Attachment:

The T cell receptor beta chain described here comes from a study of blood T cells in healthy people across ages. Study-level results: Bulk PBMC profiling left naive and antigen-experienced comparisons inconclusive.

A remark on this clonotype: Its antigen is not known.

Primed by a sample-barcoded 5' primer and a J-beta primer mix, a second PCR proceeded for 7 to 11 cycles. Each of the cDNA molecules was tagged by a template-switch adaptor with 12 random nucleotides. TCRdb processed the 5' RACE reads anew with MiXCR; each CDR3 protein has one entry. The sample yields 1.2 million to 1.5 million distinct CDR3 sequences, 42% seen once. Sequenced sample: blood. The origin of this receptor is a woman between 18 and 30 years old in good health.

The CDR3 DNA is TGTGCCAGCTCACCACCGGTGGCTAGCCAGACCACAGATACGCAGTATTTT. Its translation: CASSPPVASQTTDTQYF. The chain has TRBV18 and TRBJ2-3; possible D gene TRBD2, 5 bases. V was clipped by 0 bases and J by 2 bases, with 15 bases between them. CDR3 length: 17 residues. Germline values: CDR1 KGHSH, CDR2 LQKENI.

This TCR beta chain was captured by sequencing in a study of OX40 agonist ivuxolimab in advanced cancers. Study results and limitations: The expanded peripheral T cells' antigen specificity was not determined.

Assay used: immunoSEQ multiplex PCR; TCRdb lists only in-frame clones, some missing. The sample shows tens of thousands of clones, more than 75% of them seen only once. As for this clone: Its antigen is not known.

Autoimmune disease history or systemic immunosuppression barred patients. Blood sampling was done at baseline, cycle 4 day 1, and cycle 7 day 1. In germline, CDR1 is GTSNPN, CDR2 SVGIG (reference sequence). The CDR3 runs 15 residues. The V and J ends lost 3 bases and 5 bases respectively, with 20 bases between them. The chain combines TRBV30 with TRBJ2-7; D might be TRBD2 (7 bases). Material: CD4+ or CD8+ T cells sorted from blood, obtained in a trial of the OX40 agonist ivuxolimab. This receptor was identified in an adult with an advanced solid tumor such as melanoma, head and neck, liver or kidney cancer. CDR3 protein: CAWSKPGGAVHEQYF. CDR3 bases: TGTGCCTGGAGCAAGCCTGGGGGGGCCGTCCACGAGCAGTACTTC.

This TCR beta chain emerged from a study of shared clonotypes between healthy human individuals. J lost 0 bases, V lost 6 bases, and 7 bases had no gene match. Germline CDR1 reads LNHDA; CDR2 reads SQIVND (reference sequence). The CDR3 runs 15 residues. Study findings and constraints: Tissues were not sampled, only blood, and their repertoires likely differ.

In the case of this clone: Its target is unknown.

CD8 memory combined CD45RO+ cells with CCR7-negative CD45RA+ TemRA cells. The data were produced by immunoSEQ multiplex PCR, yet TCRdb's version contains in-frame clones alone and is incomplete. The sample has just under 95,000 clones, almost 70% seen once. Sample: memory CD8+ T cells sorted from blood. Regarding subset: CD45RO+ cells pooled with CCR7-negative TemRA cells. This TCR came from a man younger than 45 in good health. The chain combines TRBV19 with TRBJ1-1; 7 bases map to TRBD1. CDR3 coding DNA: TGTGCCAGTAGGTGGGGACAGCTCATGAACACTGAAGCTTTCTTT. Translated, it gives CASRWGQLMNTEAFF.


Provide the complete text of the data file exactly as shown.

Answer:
The T cell receptor beta chain described here comes from a study of blood T cells in healthy people across ages. Study-level results: Bulk PBMC profiling left naive and antigen-experienced comparisons inconclusive.

A remark on this clonotype: Its antigen is not known.

Primed by a sample-barcoded 5' primer and a J-beta primer mix, a second PCR proceeded for 7 to 11 cycles. Each of the cDNA molecules was tagged by a template-switch adaptor with 12 random nucleotides. TCRdb processed the 5' RACE reads anew with MiXCR; each CDR3 protein has one entry. The sample yields 1.2 million to 1.5 million distinct CDR3 sequences, 42% seen once. Sequenced sample: blood. The origin of this receptor is a woman between 18 and 30 years old in good health.

The CDR3 DNA is TGTGCCAGCTCACCACCGGTGGCTAGCCAGACCACAGATACGCAGTATTTT. Its translation: CASSPPVASQTTDTQYF. The chain has TRBV18 and TRBJ2-3; possible D gene TRBD2, 5 bases. V was clipped by 0 bases and J by 2 bases, with 15 bases between them. CDR3 length: 17 residues. Germline values: CDR1 KGHSH, CDR2 LQKENI.

This TCR beta chain was captured by sequencing in a study of OX40 agonist ivuxolimab in advanced cancers. Study results and limitations: The expanded peripheral T cells' antigen specificity was not determined.

Assay used: immunoSEQ multiplex PCR; TCRdb lists only in-frame clones, some missing. The sample shows tens of thousands of clones, more than 75% of them seen only once. As for this clone: Its antigen is not known.

Autoimmune disease history or systemic immunosuppression barred patients. Blood sampling was done at baseline, cycle 4 day 1, and cycle 7 day 1. In germline, CDR1 is GTSNPN, CDR2 SVGIG (reference sequence). The CDR3 runs 15 residues. The V and J ends lost 3 bases and 5 bases respectively, with 20 bases between them. The chain combines TRBV30 with TRBJ2-7; D might be TRBD2 (7 bases). Material: CD4+ or CD8+ T cells sorted from blood, obtained in a trial of the OX40 agonist ivuxolimab. This receptor was identified in an adult with an advanced solid tumor such as melanoma, head and neck, liver or kidney cancer. CDR3 protein: CAWSKPGGAVHEQYF. CDR3 bases: TGTGCCTGGAGCAAGCCTGGGGGGGCCGTCCACGAGCAGTACTTC.

This TCR beta chain emerged from a study of shared clonotypes between healthy human individuals. J lost 0 bases, V lost 6 bases, and 7 bases had no gene match. Germline CDR1 reads LNHDA; CDR2 reads SQIVND (reference sequence). The CDR3 runs 15 residues. Study findings and constraints: Tissues were not sampled, only blood, and their repertoires likely differ.

In the case of this clone: Its target is unknown.

CD8 memory combined CD45RO+ cells with CCR7-negative CD45RA+ TemRA cells. The data were produced by immunoSEQ multiplex PCR, yet TCRdb's version contains in-frame clones alone and is incomplete. The sample has just under 95,000 clones, almost 70% seen once. Sample: memory CD8+ T cells sorted from blood. Regarding subset: CD45RO+ cells pooled with CCR7-negative TemRA cells. This TCR came from a man younger than 45 in good health. The chain combines TRBV19 with TRBJ1-1; 7 bases map to TRBD1. CDR3 coding DNA: TGTGCCAGTAGGTGGGGACAGCTCATGAACACTGAAGCTTTCTTT. Translated, it gives CASRWGQLMNTEAFF.